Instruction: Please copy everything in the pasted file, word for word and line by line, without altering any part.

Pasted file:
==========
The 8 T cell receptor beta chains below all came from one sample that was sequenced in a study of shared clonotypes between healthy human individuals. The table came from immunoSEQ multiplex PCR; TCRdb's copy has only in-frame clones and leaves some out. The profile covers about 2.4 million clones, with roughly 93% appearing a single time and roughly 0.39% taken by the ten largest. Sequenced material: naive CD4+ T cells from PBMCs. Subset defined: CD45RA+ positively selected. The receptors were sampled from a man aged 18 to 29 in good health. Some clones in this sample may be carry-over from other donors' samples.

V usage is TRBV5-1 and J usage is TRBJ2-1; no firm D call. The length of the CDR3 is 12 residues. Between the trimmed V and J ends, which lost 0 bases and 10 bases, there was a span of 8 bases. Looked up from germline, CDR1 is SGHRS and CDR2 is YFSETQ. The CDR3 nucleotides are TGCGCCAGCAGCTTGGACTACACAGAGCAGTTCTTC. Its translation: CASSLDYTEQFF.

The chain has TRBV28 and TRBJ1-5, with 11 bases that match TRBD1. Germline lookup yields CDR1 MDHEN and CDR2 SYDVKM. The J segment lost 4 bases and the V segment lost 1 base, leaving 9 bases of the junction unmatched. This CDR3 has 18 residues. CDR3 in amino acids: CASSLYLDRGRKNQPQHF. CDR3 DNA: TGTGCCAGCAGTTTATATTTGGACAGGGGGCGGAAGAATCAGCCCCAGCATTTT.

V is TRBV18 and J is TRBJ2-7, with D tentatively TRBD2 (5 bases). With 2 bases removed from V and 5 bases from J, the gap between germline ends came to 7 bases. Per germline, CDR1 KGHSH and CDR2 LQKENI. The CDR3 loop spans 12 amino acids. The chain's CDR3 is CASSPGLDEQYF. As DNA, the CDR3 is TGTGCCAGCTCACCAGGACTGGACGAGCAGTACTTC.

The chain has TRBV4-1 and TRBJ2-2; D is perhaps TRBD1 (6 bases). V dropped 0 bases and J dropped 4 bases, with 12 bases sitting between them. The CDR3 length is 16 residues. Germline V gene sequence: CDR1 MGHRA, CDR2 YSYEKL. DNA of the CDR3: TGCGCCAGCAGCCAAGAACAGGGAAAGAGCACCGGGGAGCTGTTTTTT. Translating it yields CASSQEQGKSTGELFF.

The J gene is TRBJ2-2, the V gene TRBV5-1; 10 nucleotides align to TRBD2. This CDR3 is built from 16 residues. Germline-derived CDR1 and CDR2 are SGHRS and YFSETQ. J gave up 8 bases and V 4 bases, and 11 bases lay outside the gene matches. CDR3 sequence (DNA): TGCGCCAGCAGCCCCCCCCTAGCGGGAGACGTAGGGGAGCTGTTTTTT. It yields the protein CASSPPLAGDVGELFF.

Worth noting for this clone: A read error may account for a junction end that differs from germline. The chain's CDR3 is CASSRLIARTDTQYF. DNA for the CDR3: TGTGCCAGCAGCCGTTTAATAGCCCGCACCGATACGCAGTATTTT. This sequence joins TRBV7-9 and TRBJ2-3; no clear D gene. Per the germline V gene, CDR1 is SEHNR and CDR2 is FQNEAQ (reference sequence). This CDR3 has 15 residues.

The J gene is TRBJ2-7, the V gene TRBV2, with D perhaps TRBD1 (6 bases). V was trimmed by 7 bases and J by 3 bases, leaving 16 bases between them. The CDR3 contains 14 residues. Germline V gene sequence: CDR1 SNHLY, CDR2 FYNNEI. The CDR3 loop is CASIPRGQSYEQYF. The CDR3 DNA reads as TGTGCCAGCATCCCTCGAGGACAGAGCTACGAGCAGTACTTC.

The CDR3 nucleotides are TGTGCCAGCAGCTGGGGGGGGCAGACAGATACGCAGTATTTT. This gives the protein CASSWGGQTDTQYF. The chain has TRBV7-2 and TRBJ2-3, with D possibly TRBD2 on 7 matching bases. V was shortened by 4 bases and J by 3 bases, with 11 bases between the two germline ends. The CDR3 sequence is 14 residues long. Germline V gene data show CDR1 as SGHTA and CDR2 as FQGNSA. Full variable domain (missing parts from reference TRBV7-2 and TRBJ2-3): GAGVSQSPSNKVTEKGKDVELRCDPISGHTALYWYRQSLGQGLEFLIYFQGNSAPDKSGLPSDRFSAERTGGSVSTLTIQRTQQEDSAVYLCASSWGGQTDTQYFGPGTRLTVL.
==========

The 8 T cell receptor beta chains below all came from one sample that was sequenced in a study of shared clonotypes between healthy human individuals. The table came from immunoSEQ multiplex PCR; TCRdb's copy has only in-frame clones and leaves some out. The profile covers about 2.4 million clones, with roughly 93% appearing a single time and roughly 0.39% taken by the ten largest. Sequenced material: naive CD4+ T cells from PBMCs. Subset defined: CD45RA+ positively selected. The receptors were sampled from a man aged 18 to 29 in good health. Some clones in this sample may be carry-over from other donors' samples.

V usage is TRBV5-1 and J usage is TRBJ2-1; no firm D call. The length of the CDR3 is 12 residues. Between the trimmed V and J ends, which lost 0 bases and 10 bases, there was a span of 8 bases. Looked up from germline, CDR1 is SGHRS and CDR2 is YFSETQ. The CDR3 nucleotides are TGCGCCAGCAGCTTGGACTACACAGAGCAGTTCTTC. Its translation: CASSLDYTEQFF.

The chain has TRBV28 and TRBJ1-5, with 11 bases that match TRBD1. Germline lookup yields CDR1 MDHEN and CDR2 SYDVKM. The J segment lost 4 bases and the V segment lost 1 base, leaving 9 bases of the junction unmatched. This CDR3 has 18 residues. CDR3 in amino acids: CASSLYLDRGRKNQPQHF. CDR3 DNA: TGTGCCAGCAGTTTATATTTGGACAGGGGGCGGAAGAATCAGCCCCAGCATTTT.

V is TRBV18 and J is TRBJ2-7, with D tentatively TRBD2 (5 bases). With 2 bases removed from V and 5 bases from J, the gap between germline ends came to 7 bases. Per germline, CDR1 KGHSH and CDR2 LQKENI. The CDR3 loop spans 12 amino acids. The chain's CDR3 is CASSPGLDEQYF. As DNA, the CDR3 is TGTGCCAGCTCACCAGGACTGGACGAGCAGTACTTC.

The chain has TRBV4-1 and TRBJ2-2; D is perhaps TRBD1 (6 bases). V dropped 0 bases and J dropped 4 bases, with 12 bases sitting between them. The CDR3 length is 16 residues. Germline V gene sequence: CDR1 MGHRA, CDR2 YSYEKL. DNA of the CDR3: TGCGCCAGCAGCCAAGAACAGGGAAAGAGCACCGGGGAGCTGTTTTTT. Translating it yields CASSQEQGKSTGELFF.

The J gene is TRBJ2-2, the V gene TRBV5-1; 10 nucleotides align to TRBD2. This CDR3 is built from 16 residues. Germline-derived CDR1 and CDR2 are SGHRS and YFSETQ. J gave up 8 bases and V 4 bases, and 11 bases lay outside the gene matches. CDR3 sequence (DNA): TGCGCCAGCAGCCCCCCCCTAGCGGGAGACGTAGGGGAGCTGTTTTTT. It yields the protein CASSPPLAGDVGELFF.

Worth noting for this clone: A read error may account for a junction end that differs from germline. The chain's CDR3 is CASSRLIARTDTQYF. DNA for the CDR3: TGTGCCAGCAGCCGTTTAATAGCCCGCACCGATACGCAGTATTTT. This sequence joins TRBV7-9 and TRBJ2-3; no clear D gene. Per the germline V gene, CDR1 is SEHNR and CDR2 is FQNEAQ (reference sequence). This CDR3 has 15 residues.

The J gene is TRBJ2-7, the V gene TRBV2, with D perhaps TRBD1 (6 bases). V was trimmed by 7 bases and J by 3 bases, leaving 16 bases between them. The CDR3 contains 14 residues. Germline V gene sequence: CDR1 SNHLY, CDR2 FYNNEI. The CDR3 loop is CASIPRGQSYEQYF. The CDR3 DNA reads as TGTGCCAGCATCCCTCGAGGACAGAGCTACGAGCAGTACTTC.

The CDR3 nucleotides are TGTGCCAGCAGCTGGGGGGGGCAGACAGATACGCAGTATTTT. This gives the protein CASSWGGQTDTQYF. The chain has TRBV7-2 and TRBJ2-3, with D possibly TRBD2 on 7 matching bases. V was shortened by 4 bases and J by 3 bases, with 11 bases between the two germline ends. The CDR3 sequence is 14 residues long. Germline V gene data show CDR1 as SGHTA and CDR2 as FQGNSA. Full variable domain (missing parts from reference TRBV7-2 and TRBJ2-3): GAGVSQSPSNKVTEKGKDVELRCDPISGHTALYWYRQSLGQGLEFLIYFQGNSAPDKSGLPSDRFSAERTGGSVSTLTIQRTQQEDSAVYLCASSWGGQTDTQYFGPGTRLTVL.